I have talked a little bit about how well-respected LGBT+ people seemed to be in the ancient world (outside of the Assyrian Empire) but by the 18th century, that was absolutely not the case. Homosexuality was not explicitly illegal in *every* country, but those that had not adopted those laws were about to.
Enter Jeremy Bentham — a radical social reformer, a philosopher who is considered the father of utilitarianism, and one of the first people in Europe to ever write down an argument that homosexual acts shouldn’t be criminal offenses. Bentham was born on February 15, 1748 CE.
He was way ahead of his time. He believed in transparency — not just for the government but for everyone. (He would have loved social media.) He believed in equality for women. He is considered to be one of the earliest animal rights activists.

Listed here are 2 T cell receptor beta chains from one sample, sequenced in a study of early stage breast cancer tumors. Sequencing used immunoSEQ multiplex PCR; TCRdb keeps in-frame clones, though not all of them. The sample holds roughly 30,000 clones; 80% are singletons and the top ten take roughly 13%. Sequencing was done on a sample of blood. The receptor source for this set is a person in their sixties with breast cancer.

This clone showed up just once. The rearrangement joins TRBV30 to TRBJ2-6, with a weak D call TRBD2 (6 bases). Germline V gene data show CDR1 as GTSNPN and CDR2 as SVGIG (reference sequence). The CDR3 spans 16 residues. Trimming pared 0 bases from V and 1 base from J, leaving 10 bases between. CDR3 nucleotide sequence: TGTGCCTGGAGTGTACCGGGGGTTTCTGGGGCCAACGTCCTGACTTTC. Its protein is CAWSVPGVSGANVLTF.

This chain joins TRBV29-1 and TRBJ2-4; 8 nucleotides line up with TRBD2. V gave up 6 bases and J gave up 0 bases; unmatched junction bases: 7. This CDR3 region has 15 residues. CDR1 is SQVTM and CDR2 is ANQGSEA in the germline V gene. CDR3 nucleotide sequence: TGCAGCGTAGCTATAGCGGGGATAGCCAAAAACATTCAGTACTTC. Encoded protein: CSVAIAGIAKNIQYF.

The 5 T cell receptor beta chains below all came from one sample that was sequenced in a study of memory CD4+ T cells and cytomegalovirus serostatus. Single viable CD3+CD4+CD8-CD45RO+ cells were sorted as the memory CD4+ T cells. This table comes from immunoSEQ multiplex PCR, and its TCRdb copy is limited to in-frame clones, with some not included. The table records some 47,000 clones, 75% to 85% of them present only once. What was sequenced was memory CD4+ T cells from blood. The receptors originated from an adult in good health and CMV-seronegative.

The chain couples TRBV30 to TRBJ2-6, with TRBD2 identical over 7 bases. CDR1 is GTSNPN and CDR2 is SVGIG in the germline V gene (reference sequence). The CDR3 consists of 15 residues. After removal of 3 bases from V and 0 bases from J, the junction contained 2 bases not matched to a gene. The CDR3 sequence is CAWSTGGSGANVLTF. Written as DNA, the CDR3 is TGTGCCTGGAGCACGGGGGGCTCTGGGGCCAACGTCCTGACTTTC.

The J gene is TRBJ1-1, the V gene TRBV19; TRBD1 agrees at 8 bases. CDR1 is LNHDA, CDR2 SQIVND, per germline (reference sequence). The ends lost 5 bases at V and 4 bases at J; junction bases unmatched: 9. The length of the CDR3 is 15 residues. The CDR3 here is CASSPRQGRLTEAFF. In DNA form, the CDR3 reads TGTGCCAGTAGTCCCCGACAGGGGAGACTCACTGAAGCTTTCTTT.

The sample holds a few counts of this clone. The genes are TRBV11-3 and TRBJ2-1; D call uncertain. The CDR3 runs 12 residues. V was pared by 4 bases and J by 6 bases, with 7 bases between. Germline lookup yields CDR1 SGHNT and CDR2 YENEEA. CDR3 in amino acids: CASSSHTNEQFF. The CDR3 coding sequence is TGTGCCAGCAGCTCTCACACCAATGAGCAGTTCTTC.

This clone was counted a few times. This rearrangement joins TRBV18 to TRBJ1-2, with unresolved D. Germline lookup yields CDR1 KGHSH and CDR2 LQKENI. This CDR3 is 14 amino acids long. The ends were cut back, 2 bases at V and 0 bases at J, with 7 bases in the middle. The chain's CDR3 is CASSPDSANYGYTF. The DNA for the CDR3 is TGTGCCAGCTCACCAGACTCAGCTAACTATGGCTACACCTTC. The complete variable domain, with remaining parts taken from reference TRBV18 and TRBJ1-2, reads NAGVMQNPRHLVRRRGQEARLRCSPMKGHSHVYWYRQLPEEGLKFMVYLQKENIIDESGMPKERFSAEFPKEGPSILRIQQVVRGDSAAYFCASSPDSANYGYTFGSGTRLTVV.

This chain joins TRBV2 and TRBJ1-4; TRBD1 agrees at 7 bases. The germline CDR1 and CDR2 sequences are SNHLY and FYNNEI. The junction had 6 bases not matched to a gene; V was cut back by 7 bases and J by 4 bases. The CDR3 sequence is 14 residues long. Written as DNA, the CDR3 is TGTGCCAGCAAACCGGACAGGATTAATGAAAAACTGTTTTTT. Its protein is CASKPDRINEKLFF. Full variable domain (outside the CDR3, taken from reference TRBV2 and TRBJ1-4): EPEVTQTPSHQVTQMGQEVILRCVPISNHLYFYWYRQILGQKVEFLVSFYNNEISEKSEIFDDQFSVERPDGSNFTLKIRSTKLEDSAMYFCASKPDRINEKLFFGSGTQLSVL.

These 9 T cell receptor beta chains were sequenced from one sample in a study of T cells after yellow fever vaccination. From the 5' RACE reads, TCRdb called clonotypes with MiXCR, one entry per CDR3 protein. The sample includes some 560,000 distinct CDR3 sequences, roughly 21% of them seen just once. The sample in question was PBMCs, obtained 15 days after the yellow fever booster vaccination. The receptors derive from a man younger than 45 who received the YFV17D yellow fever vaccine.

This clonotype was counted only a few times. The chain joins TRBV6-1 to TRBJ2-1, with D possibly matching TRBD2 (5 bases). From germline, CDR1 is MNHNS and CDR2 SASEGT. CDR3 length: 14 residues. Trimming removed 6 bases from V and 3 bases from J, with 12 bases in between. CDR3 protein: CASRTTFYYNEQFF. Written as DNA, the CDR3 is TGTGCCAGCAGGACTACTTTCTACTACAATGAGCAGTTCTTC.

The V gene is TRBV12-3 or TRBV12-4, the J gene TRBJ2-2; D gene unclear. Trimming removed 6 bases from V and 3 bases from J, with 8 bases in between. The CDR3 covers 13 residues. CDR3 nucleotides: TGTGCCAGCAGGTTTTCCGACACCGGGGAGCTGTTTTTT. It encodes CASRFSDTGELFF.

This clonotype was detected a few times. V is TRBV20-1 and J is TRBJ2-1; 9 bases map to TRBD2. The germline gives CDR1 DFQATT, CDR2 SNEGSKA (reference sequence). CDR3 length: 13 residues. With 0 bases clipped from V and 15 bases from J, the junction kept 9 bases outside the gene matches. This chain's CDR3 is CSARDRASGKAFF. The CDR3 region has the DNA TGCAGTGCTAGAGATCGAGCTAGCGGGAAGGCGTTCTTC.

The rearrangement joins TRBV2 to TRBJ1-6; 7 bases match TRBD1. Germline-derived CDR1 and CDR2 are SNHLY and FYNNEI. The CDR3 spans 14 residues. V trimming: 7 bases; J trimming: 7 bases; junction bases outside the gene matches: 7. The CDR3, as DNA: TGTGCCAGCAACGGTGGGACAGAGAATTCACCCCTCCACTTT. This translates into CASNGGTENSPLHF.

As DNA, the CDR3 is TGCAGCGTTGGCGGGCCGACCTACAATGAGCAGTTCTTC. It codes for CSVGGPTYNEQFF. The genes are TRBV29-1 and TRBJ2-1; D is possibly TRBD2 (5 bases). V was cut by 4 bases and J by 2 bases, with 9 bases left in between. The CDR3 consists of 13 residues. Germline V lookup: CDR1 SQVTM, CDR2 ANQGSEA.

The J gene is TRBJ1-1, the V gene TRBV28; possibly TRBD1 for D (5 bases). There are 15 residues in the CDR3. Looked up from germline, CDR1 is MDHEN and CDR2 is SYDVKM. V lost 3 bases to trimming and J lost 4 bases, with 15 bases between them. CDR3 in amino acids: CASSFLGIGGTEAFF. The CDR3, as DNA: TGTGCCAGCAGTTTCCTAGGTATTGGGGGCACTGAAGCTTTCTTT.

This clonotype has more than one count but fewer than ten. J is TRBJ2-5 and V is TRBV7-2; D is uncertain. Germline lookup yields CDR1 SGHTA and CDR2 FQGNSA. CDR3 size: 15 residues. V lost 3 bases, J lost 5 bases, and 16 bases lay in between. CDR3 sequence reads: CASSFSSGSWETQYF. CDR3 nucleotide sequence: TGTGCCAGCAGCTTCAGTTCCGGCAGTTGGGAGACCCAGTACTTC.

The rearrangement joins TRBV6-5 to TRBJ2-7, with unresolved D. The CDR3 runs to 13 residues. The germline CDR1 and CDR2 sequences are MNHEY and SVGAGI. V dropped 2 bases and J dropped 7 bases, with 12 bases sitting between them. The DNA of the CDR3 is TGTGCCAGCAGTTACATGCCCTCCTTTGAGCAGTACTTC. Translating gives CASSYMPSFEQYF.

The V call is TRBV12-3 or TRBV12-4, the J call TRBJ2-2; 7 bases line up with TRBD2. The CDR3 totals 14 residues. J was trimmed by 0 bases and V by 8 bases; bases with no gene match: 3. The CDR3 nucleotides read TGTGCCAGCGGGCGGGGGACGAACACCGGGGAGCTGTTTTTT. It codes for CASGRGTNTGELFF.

And, in 1785, he penned a paper called “Offences Against Oneself” which was, essentially, an argument that it made no sense to prohibit two consenting adults from any sexual act in the privacy of their own home — that the crime was victimless and therefore shouldn’t be a crime.
Unfortunately, Bentham didn’t publicly publish this essay for fear of offending the populace of England. The paper was first published in 1978 in the “Journal of Homosexuality”. Despite not publishing his paper, he would live to see a handful of countries decriminalize homosexuality — starting with the Kingdom of France in 1791. Bentham eventually died on June 6, 1832 at 84 years old.
(Adapted from this Facebook post.)